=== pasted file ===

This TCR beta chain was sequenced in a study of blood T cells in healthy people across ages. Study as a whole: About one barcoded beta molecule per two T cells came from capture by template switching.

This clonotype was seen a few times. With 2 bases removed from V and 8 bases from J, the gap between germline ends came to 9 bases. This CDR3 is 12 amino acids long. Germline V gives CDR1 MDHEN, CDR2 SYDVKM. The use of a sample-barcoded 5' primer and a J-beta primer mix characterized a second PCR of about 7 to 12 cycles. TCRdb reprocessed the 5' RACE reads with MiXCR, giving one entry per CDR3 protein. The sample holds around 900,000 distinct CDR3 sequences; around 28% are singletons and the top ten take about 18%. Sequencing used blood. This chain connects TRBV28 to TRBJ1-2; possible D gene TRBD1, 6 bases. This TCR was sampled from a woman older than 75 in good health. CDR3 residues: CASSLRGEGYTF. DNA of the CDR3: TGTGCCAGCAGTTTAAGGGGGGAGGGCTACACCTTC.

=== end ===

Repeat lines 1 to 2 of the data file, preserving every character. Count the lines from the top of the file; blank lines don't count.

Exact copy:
This TCR beta chain was sequenced in a study of blood T cells in healthy people across ages. Study as a whole: About one barcoded beta molecule per two T cells came from capture by template switching.

This clonotype was seen a few times. With 2 bases removed from V and 8 bases from J, the gap between germline ends came to 9 bases. This CDR3 is 12 amino acids long. Germline V gives CDR1 MDHEN, CDR2 SYDVKM. The use of a sample-barcoded 5' primer and a J-beta primer mix characterized a second PCR of about 7 to 12 cycles. TCRdb reprocessed the 5' RACE reads with MiXCR, giving one entry per CDR3 protein. The sample holds around 900,000 distinct CDR3 sequences; around 28% are singletons and the top ten take about 18%. Sequencing used blood. This chain connects TRBV28 to TRBJ1-2; possible D gene TRBD1, 6 bases. This TCR was sampled from a woman older than 75 in good health. CDR3 residues: CASSLRGEGYTF. DNA of the CDR3: TGTGCCAGCAGTTTAAGGGGGGAGGGCTACACCTTC.